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Re: JWZ on s/Java/Perl/

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Bart Lateur
February 9, 2001 16:04
Re: JWZ on s/Java/Perl/
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On Fri, 09 Feb 2001 12:06:12 -0500, Ken Fox wrote:

>There are two main reasons advanced garbage collectors are fast:
> 1. Cheap allocations. Most fast collectors have a one or two
>    instruction malloc. In C it looks like this:
>      void *malloc(size) { void *obj = heap; heap += size; return obj; }
>    It's easier to do alignments in a macro layer above the allocator
>    so the allocator doesn't have to constantly re-align to address
>    boundaries. There is basically no difference between the performance
>    of heap and stack allocations with a good collector.

That is not a garbage collector. That is "drop everything you don't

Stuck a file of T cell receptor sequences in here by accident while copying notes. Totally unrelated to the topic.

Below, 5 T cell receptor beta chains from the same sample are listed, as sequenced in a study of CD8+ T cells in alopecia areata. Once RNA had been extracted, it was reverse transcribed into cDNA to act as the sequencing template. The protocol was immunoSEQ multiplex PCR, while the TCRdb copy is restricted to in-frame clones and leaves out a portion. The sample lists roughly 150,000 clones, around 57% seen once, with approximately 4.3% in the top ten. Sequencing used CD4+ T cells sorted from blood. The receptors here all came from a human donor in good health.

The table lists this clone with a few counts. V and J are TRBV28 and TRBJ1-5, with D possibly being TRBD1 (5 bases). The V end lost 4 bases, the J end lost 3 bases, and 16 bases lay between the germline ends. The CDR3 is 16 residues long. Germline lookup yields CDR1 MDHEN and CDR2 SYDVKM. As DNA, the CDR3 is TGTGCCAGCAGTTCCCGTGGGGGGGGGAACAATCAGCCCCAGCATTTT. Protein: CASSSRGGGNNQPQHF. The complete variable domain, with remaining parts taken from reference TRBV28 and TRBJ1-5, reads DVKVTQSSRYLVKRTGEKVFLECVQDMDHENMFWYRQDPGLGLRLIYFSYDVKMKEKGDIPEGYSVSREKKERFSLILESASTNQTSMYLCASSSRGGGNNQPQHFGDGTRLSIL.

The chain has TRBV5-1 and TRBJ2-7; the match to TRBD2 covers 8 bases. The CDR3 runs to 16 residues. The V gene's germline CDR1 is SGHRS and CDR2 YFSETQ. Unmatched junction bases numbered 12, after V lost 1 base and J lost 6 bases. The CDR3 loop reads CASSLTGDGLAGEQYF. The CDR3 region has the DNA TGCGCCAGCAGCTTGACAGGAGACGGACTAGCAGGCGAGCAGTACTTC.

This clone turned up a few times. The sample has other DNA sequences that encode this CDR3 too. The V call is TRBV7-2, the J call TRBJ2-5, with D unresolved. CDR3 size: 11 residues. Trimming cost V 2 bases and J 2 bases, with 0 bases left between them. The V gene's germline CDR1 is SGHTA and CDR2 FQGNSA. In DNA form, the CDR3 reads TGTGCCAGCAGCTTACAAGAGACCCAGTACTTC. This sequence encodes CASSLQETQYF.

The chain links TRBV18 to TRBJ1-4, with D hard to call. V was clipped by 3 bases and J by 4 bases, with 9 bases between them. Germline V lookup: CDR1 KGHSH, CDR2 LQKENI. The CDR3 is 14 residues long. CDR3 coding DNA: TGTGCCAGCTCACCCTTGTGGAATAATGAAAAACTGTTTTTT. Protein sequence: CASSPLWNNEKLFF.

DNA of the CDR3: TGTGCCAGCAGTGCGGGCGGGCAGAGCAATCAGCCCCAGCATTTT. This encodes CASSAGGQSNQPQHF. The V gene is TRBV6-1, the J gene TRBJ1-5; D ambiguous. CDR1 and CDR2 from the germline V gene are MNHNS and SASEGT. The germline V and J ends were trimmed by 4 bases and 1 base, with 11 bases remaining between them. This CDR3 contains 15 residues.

need, and we'll never use it again." Oh, sure, not doing garbage
collection at all is faster then doing reference counting.

> 2. Work proportional to live data, not total data. This is hard to
>    believe for a C programmer, but good garbage collectors don't have
>    to "free" every allocation -- they just have to preserve the live,
>    or reachable, data. Some researchers have estimated that 90% or
>    more of all allocated data dies (becomes unreachable) before the
>    next collection. A ref count system has to work on every object,
>    but smarter collectors only work on 10% of the objects.

That may work for C, but not for Perl.

	sub test {
	    my($foo, $bar, %baz);
	    return \%baz;

You may notice that only PART of the locally malloced memory, gets
freed. the memory of %baz may well be in the middle of that pool. You're
making a huge mistake if you simply declare the whole block dead weight.


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